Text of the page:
The show’s narrative—or possible lack thereof—is of even greater concern. Roughly, Fela travels from Nigeria to London to New York City to L.A. and back again, absorbing an education both musical and militantly political (he eventually declares himself “Black Power Man” and tries to run for Nigerian president), setting up a deeply subversive and oft-unsettling second act featuring torture, his marriage to the Queens, the storming of his compound (complete with video projections describing multiple acts of grisly police brutality), a traumatic death, and, climactically, a surrealist, visually sumptuous communion with the Orishas, or Yoruba gods.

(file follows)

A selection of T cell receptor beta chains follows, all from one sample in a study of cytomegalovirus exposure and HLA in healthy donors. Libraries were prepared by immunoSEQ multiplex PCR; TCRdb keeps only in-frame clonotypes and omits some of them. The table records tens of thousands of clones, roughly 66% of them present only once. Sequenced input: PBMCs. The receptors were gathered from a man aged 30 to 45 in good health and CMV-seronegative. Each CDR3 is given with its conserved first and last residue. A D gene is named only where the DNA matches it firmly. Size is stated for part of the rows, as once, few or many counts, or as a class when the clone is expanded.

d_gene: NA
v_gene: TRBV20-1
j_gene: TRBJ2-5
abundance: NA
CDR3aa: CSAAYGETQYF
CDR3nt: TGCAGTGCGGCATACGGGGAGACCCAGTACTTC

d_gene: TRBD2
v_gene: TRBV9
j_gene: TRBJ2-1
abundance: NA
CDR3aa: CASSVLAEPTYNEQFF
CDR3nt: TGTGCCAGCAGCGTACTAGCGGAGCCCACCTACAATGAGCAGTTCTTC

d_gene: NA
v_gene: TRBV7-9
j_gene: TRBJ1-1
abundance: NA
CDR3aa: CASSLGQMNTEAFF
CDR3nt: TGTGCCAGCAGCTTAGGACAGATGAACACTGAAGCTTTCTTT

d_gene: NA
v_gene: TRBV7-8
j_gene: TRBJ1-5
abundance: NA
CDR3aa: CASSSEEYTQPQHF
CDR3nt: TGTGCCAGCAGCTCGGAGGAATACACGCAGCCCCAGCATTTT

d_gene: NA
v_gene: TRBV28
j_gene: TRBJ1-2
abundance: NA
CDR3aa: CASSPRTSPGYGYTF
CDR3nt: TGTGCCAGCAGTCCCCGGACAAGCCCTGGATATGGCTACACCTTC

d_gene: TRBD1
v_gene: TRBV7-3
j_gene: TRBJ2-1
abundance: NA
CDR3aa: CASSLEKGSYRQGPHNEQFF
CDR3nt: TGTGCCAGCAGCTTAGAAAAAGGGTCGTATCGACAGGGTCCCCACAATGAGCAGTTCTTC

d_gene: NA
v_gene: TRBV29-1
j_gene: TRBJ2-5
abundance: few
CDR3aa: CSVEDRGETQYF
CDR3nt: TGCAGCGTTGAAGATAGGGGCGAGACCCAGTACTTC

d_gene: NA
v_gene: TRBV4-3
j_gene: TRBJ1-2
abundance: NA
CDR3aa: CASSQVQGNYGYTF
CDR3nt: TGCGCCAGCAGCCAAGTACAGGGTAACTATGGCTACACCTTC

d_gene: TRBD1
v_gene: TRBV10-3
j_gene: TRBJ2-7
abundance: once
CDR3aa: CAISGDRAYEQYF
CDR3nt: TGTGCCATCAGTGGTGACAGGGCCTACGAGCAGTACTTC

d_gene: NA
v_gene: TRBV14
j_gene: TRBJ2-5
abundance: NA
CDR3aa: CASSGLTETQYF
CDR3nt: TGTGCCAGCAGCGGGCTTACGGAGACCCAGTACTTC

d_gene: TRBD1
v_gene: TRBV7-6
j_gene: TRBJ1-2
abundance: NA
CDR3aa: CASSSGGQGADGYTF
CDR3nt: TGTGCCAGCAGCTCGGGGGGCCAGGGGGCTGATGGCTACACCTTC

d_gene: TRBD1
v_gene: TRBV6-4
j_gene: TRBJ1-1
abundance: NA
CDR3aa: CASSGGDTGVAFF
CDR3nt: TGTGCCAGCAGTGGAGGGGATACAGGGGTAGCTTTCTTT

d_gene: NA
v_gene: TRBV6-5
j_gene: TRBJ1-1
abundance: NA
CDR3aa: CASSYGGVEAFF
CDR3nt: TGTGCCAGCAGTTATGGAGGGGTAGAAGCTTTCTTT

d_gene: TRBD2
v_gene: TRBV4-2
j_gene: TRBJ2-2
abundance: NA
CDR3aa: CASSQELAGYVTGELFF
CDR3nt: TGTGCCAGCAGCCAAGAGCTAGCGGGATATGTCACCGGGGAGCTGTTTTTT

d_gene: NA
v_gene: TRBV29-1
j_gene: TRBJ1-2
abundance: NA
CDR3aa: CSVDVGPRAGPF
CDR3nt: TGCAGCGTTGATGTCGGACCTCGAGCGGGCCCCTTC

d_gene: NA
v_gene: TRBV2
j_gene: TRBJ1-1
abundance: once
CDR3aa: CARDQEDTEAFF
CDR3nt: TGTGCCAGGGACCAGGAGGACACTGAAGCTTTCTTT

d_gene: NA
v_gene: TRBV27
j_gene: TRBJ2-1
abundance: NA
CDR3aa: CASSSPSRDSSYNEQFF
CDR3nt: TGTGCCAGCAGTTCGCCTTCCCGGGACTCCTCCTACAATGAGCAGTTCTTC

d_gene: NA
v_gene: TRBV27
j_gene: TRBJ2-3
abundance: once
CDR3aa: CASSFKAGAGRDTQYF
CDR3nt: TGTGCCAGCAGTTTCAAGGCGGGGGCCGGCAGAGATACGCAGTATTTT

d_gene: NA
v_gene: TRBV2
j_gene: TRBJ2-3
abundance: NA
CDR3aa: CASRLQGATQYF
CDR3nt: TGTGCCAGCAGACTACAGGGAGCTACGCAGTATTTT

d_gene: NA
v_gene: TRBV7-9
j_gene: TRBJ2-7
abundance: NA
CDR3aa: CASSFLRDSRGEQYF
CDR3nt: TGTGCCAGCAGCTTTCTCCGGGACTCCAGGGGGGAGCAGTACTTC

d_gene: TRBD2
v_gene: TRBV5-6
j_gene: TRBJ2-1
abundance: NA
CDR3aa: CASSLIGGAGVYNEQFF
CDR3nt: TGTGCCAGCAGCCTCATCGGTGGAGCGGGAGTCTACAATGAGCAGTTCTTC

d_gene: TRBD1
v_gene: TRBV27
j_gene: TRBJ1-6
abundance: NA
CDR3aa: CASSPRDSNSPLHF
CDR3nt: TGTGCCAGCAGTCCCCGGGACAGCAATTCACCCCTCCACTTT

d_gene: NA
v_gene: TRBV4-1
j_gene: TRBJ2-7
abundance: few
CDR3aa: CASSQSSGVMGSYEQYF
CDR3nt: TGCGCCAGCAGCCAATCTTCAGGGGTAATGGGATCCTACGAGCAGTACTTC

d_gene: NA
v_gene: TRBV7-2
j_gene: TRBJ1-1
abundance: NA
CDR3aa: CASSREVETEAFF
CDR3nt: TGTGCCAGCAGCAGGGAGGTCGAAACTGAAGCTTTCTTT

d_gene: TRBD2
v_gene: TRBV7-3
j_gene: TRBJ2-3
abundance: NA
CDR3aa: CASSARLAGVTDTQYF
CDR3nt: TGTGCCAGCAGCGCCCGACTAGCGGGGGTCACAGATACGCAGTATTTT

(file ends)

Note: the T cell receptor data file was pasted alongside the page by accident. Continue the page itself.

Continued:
Several songs have been added to tie this all together. “Lover,” though based on a real late-’60s Fela tune, has been lyrically augmented and refashioned as a duet with Sandra, an L.A. friend and early love interest credited with hipping him to The Autobiography of Malcolm X and all that would entail: Though sweet and richly melodic, it has a meet-cute frivolity (“Will you be the one to set my heart on fire?”) at mild odds with the rest of the show, ending as it does with an adorable variation on what some folks in our news media might call a Terrorist Fist-Bump. (You might even call it a traditional girl-meets-boy love song.) And the entirely new “Rain” (music by McLean and Johnson, lyrics by Jones and Lewis, bravura torch-song maelstrom by Lillias White) brings the surrealist Orisha scene to a bombastic close; in the Off-Broadway version, it was called “Shine,” but as Lewis notes, there’s already a song called “Shine”—in Billy Elliot.